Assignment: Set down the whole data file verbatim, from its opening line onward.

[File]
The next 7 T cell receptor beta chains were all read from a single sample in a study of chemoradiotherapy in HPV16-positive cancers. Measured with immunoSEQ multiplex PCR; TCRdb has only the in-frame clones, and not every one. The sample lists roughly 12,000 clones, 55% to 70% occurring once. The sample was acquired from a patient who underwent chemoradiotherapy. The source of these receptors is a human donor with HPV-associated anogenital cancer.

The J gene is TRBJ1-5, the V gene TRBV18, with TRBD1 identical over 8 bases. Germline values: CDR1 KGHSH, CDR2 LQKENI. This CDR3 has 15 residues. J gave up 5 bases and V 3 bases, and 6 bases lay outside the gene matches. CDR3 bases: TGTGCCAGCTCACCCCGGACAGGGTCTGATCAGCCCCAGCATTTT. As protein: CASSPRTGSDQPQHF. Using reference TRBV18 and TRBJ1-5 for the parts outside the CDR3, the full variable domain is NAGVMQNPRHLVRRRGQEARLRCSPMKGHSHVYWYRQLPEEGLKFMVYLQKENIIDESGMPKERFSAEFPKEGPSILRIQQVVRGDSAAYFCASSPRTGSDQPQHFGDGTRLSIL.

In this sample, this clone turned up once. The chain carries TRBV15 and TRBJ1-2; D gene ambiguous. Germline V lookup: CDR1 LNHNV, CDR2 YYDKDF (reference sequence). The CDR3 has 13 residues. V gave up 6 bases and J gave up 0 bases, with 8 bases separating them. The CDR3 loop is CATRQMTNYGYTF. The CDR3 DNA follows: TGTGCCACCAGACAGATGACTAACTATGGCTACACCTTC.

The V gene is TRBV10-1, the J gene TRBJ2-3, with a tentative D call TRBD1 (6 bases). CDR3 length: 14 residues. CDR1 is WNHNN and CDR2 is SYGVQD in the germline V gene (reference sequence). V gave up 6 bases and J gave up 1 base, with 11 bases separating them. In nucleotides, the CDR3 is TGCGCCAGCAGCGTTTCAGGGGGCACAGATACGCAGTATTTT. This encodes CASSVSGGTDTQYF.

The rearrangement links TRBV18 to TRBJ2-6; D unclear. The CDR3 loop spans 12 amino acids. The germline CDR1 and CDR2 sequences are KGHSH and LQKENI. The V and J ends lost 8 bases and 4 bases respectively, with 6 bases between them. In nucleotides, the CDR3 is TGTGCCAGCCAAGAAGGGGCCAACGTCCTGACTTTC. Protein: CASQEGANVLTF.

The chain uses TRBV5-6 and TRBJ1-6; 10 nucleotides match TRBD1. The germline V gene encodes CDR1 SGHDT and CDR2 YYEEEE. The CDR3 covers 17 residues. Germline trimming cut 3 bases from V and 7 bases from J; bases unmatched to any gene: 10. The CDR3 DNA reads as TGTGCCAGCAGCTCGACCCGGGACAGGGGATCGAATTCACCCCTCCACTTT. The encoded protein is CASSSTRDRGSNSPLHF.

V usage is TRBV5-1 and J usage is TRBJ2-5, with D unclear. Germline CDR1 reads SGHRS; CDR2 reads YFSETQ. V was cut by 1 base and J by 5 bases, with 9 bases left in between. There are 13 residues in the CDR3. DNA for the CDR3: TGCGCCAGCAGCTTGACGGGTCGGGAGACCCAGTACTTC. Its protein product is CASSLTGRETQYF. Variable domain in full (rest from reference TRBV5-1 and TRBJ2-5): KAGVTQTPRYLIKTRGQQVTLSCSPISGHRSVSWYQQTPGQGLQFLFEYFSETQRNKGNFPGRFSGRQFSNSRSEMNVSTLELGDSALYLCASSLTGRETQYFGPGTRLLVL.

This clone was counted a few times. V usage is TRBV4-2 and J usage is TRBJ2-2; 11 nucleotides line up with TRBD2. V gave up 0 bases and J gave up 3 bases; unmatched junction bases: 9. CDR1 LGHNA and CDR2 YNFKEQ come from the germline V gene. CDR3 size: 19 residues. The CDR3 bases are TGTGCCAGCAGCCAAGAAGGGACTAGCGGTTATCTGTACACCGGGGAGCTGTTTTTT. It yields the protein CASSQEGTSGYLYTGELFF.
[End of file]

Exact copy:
The next 7 T cell receptor beta chains were all read from a single sample in a study of chemoradiotherapy in HPV16-positive cancers. Measured with immunoSEQ multiplex PCR; TCRdb has only the in-frame clones, and not every one. The sample lists roughly 12,000 clones, 55% to 70% occurring once. The sample was acquired from a patient who underwent chemoradiotherapy. The source of these receptors is a human donor with HPV-associated anogenital cancer.

The J gene is TRBJ1-5, the V gene TRBV18, with TRBD1 identical over 8 bases. Germline values: CDR1 KGHSH, CDR2 LQKENI. This CDR3 has 15 residues. J gave up 5 bases and V 3 bases, and 6 bases lay outside the gene matches. CDR3 bases: TGTGCCAGCTCACCCCGGACAGGGTCTGATCAGCCCCAGCATTTT. As protein: CASSPRTGSDQPQHF. Using reference TRBV18 and TRBJ1-5 for the parts outside the CDR3, the full variable domain is NAGVMQNPRHLVRRRGQEARLRCSPMKGHSHVYWYRQLPEEGLKFMVYLQKENIIDESGMPKERFSAEFPKEGPSILRIQQVVRGDSAAYFCASSPRTGSDQPQHFGDGTRLSIL.

In this sample, this clone turned up once. The chain carries TRBV15 and TRBJ1-2; D gene ambiguous. Germline V lookup: CDR1 LNHNV, CDR2 YYDKDF (reference sequence). The CDR3 has 13 residues. V gave up 6 bases and J gave up 0 bases, with 8 bases separating them. The CDR3 loop is CATRQMTNYGYTF. The CDR3 DNA follows: TGTGCCACCAGACAGATGACTAACTATGGCTACACCTTC.

The V gene is TRBV10-1, the J gene TRBJ2-3, with a tentative D call TRBD1 (6 bases). CDR3 length: 14 residues. CDR1 is WNHNN and CDR2 is SYGVQD in the germline V gene (reference sequence). V gave up 6 bases and J gave up 1 base, with 11 bases separating them. In nucleotides, the CDR3 is TGCGCCAGCAGCGTTTCAGGGGGCACAGATACGCAGTATTTT. This encodes CASSVSGGTDTQYF.

The rearrangement links TRBV18 to TRBJ2-6; D unclear. The CDR3 loop spans 12 amino acids. The germline CDR1 and CDR2 sequences are KGHSH and LQKENI. The V and J ends lost 8 bases and 4 bases respectively, with 6 bases between them. In nucleotides, the CDR3 is TGTGCCAGCCAAGAAGGGGCCAACGTCCTGACTTTC. Protein: CASQEGANVLTF.

The chain uses TRBV5-6 and TRBJ1-6; 10 nucleotides match TRBD1. The germline V gene encodes CDR1 SGHDT and CDR2 YYEEEE. The CDR3 covers 17 residues. Germline trimming cut 3 bases from V and 7 bases from J; bases unmatched to any gene: 10. The CDR3 DNA reads as TGTGCCAGCAGCTCGACCCGGGACAGGGGATCGAATTCACCCCTCCACTTT. The encoded protein is CASSSTRDRGSNSPLHF.

V usage is TRBV5-1 and J usage is TRBJ2-5, with D unclear. Germline CDR1 reads SGHRS; CDR2 reads YFSETQ. V was cut by 1 base and J by 5 bases, with 9 bases left in between. There are 13 residues in the CDR3. DNA for the CDR3: TGCGCCAGCAGCTTGACGGGTCGGGAGACCCAGTACTTC. Its protein product is CASSLTGRETQYF. Variable domain in full (rest from reference TRBV5-1 and TRBJ2-5): KAGVTQTPRYLIKTRGQQVTLSCSPISGHRSVSWYQQTPGQGLQFLFEYFSETQRNKGNFPGRFSGRQFSNSRSEMNVSTLELGDSALYLCASSLTGRETQYFGPGTRLLVL.

This clone was counted a few times. V usage is TRBV4-2 and J usage is TRBJ2-2; 11 nucleotides line up with TRBD2. V gave up 0 bases and J gave up 3 bases; unmatched junction bases: 9. CDR1 LGHNA and CDR2 YNFKEQ come from the germline V gene. CDR3 size: 19 residues. The CDR3 bases are TGTGCCAGCAGCCAAGAAGGGACTAGCGGTTATCTGTACACCGGGGAGCTGTTTTTT. It yields the protein CASSQEGTSGYLYTGELFF.